Federated States of Micronesia


Counselling Associations

All Professional Bodies, National Associations (e.g. Mental Health, School, Guidance, Addiction, Faith-based etc.) and Accrediting Organisations.

There is not any information about any existing counselling associations in Micronesia identified via research.

Universities and Other Education and Training Institutes

Research did not locate degree programs in counselling available in this country.

Counselling Agencies, Services, Group Practices, Counselling Centres

College of Micronesia- FSM

Background & Context

Per the World Health Organization (WHO; 2017), in 2013 there was one mental health plan that was passed, which also took the form of a law. The WHO (2017) also explains that there were ways for their citizens to seek mental health treatment, but it does not specify where treatment is provided, and it is also unknown how many mental health care professionals there are in the country. It is also not specified when mental health was introduced into the country.

Current Regulatory Status / Level of Recognition:

There are no regulatory bodies for counselling established in Micronesia. However, there is one existing stand-alone law/policy, but it does not specify what it was created for. The stand-alone policy was created by the government, which does not necessarily serve as a regulatory body of mental health practices. The lack of information located about the treatment for mental health indicates a possible lack of recognition this career field has received from the public and from the government.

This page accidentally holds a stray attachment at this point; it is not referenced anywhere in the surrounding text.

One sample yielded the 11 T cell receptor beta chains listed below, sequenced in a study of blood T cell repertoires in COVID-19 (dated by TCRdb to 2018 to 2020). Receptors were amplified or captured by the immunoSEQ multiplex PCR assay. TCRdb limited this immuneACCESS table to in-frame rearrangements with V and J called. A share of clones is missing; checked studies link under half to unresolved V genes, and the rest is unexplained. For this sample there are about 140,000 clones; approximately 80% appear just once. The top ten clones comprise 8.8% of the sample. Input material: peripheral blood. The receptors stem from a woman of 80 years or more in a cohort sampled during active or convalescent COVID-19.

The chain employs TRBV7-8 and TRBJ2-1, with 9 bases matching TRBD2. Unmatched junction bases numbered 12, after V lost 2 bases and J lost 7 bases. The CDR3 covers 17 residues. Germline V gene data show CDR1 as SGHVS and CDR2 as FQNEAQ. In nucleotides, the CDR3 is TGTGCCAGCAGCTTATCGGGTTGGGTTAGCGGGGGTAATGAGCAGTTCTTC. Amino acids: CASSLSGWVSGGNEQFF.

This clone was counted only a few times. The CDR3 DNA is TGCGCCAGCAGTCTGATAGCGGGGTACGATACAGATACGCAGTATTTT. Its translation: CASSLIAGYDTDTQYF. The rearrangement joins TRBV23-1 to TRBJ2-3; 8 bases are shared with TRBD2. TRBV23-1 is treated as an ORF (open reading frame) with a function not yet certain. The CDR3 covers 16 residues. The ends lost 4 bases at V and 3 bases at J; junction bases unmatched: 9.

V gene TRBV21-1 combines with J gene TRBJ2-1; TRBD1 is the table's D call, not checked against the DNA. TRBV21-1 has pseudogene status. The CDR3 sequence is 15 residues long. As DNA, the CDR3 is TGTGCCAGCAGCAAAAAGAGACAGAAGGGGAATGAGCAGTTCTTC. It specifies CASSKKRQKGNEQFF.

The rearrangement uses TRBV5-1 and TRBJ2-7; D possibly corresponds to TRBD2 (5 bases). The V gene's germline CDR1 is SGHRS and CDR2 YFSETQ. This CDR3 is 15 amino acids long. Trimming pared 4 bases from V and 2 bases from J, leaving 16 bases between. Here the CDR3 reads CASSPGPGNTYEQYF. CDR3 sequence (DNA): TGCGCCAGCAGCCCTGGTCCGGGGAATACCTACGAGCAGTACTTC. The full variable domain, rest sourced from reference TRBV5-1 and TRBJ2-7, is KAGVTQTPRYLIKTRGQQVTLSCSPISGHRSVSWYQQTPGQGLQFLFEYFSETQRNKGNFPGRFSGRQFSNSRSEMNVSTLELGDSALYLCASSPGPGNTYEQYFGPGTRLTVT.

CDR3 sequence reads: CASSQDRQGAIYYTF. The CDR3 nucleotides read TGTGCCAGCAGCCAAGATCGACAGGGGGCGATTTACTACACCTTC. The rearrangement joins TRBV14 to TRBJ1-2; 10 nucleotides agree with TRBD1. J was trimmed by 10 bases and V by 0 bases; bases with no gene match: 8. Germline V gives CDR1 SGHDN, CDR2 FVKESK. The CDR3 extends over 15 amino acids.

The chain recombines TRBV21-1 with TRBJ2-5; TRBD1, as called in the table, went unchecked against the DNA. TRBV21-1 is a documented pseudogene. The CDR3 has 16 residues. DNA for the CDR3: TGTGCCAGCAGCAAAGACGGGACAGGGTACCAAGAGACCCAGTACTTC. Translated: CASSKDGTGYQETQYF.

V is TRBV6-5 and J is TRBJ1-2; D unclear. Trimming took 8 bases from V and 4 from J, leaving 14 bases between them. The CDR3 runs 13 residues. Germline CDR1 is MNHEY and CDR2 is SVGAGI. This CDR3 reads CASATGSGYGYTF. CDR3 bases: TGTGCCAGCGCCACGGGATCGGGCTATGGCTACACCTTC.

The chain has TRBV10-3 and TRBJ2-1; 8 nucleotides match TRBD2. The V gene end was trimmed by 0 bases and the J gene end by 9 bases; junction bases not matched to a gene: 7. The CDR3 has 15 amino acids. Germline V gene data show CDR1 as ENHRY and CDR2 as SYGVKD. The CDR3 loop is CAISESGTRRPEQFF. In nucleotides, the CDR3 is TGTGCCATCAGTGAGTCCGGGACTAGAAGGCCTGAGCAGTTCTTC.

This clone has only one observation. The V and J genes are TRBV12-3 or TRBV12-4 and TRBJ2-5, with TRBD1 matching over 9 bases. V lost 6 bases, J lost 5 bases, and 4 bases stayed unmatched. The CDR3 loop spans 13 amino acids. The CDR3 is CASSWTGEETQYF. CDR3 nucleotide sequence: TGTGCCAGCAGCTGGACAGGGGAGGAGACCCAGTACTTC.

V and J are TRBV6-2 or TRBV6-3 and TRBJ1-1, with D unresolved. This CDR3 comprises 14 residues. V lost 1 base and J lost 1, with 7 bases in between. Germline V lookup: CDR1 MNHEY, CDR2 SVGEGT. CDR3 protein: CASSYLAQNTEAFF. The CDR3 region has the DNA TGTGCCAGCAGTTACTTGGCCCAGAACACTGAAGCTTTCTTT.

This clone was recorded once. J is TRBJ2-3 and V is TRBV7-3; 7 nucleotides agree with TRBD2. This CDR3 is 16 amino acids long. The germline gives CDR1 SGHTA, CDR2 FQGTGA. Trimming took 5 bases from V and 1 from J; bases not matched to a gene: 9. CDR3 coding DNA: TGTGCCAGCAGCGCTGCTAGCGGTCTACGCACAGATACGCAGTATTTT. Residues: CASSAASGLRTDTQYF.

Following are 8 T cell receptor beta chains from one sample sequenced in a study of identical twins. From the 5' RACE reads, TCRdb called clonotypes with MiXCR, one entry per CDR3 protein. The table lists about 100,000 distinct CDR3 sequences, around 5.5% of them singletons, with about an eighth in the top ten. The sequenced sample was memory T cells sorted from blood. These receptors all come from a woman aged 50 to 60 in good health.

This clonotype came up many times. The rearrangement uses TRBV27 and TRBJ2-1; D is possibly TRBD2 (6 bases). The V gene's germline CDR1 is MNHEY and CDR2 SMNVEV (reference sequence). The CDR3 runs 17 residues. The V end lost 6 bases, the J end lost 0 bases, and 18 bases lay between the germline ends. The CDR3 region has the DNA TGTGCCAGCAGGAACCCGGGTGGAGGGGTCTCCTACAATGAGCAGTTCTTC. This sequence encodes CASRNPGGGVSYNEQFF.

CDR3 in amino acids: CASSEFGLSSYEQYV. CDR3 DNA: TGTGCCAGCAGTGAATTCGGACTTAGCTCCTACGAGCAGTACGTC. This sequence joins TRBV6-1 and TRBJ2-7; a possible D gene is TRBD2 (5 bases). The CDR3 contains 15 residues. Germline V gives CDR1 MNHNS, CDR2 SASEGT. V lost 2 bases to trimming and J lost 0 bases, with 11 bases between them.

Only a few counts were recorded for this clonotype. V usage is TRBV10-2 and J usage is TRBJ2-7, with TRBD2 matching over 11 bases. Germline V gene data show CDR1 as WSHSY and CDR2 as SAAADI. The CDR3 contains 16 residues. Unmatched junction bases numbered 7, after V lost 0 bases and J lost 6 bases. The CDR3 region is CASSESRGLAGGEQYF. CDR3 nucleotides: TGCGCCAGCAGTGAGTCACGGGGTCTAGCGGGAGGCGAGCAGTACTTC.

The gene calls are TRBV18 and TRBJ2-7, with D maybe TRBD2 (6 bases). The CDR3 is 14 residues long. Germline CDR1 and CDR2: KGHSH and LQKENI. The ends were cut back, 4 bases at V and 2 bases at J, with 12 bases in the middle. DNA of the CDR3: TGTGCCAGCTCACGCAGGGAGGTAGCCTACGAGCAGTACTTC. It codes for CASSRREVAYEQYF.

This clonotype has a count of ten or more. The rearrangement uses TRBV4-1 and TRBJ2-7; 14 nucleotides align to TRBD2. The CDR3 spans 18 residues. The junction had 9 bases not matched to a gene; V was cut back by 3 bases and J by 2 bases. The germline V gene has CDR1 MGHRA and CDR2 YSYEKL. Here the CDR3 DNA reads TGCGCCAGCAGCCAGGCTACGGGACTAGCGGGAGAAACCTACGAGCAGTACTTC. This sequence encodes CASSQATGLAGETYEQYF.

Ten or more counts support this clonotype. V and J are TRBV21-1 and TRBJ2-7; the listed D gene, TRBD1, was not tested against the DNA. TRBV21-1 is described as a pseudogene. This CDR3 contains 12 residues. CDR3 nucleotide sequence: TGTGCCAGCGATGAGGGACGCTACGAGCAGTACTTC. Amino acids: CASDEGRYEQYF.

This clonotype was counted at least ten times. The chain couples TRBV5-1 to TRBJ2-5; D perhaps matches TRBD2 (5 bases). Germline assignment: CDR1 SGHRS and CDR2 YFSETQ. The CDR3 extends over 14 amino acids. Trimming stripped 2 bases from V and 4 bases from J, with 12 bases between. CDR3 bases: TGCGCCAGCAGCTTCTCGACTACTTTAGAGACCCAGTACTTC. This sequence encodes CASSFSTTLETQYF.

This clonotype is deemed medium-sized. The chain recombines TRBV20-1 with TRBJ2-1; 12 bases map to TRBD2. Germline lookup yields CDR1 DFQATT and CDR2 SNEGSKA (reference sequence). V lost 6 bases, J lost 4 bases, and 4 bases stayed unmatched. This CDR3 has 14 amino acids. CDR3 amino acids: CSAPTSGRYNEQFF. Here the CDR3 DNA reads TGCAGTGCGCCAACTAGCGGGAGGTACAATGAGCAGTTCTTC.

Practice Settings

Due to the lack of documentation of the counselling profession in the Federated States of Micronesia, the amount of counsellors, psychiatrists, and psychologists that are practicing is  unknown. The settings in which counselling services take place are also unknown, aside from the college setting at the College of Micronesia. 

Challenges & Trends

Besides the lack of research for the counselling profession in the Federated States of Micronesia, mental illness continues to be perceived as a person being possessed by spirits due to the spiritual and religious beliefs held within the country. These misconceptions make it extremely difficult to gain support for more advanced counselling resources.

Additional Information & References

For a deeper exploration of the counselling profession in the country, interested readers are recommended to read the following journal & website articles:

Federated States of Micronesia
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